Sony Pictures’ Lesson on Free Speech

Freedom of speech and expression is one of the highest U.S. values, constitutionally protected from interference by our government. Indeed, it is the very first provision of our Bill of Rights. The Supreme Court today, under Chief Justice Roberts, stands firm on free speech, at least most of the time.

Just a couple of years ago the Court struck down a federal law making it illegal to claim war medals not actually earned. And federal law limiting corporate spending on elections was struck down in the highly controversial Citizens United case. There the Court chose the right of free speech over the statutory goal of protecting against the corrosive power of money in elections. In his new book, Uncertain Justice: The Roberts Court and the Constitution, Harvard professor Laurence Tribe credits the Roberts Court with a strong bias toward free speech.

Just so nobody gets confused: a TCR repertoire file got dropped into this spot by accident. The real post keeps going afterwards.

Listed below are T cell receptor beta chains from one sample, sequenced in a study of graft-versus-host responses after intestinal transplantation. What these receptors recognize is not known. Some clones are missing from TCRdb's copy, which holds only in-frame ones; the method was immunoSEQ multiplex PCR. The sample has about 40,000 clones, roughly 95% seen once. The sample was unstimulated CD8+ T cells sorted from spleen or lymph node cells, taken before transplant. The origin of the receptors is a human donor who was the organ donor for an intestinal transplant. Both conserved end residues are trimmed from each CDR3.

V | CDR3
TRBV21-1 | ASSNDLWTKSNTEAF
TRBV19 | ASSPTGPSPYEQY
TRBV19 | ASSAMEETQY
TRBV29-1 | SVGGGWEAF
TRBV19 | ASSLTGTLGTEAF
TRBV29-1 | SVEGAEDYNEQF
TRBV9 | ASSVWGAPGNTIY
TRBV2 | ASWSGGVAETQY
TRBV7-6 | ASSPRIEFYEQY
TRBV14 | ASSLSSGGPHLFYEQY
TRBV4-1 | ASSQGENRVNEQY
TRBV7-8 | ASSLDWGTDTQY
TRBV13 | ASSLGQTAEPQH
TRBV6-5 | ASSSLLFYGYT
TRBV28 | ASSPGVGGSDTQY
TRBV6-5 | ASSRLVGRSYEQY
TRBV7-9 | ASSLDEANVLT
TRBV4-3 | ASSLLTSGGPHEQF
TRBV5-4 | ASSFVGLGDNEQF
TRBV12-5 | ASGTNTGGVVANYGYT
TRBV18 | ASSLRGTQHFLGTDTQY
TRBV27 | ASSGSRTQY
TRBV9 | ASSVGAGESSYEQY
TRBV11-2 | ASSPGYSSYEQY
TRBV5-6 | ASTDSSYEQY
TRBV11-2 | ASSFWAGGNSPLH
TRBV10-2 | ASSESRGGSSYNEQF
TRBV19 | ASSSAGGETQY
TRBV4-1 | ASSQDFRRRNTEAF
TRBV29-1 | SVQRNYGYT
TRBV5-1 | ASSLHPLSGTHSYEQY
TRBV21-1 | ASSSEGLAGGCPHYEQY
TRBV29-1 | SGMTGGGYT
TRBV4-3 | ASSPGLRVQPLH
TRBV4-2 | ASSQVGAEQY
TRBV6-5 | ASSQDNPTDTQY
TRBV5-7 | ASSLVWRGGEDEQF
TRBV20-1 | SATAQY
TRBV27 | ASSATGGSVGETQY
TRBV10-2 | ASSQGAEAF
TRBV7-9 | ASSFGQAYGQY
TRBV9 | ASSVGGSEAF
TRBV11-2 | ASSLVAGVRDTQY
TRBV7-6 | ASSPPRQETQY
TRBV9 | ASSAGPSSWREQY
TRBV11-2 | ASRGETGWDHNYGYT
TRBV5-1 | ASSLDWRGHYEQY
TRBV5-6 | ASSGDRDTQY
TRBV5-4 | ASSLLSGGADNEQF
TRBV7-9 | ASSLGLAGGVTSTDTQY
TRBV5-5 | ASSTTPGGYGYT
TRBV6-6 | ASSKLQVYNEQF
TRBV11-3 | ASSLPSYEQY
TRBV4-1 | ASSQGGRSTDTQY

But even the Roberts Court can be frightened into suppressing rights of free expression: Since 9-11, our government has implemented bans against the provision of “material support or resources” to any terrorist group. An American human rights group sued to confirm its right to assist humanitarian activities in Kurdistan and Tamil. The groups through which it funneled aid had bloody histories and were designated foreign terrorist organizations by the State Department. The government argued, and Justice Roberts agreed, that humanitarian aid could unintentionally free up funds to be used for terrorism. The Court upheld the law.

In November, Sony employs found this threatening message on their computer screens.

In November, Sony employs found this threatening message on their computer screens.

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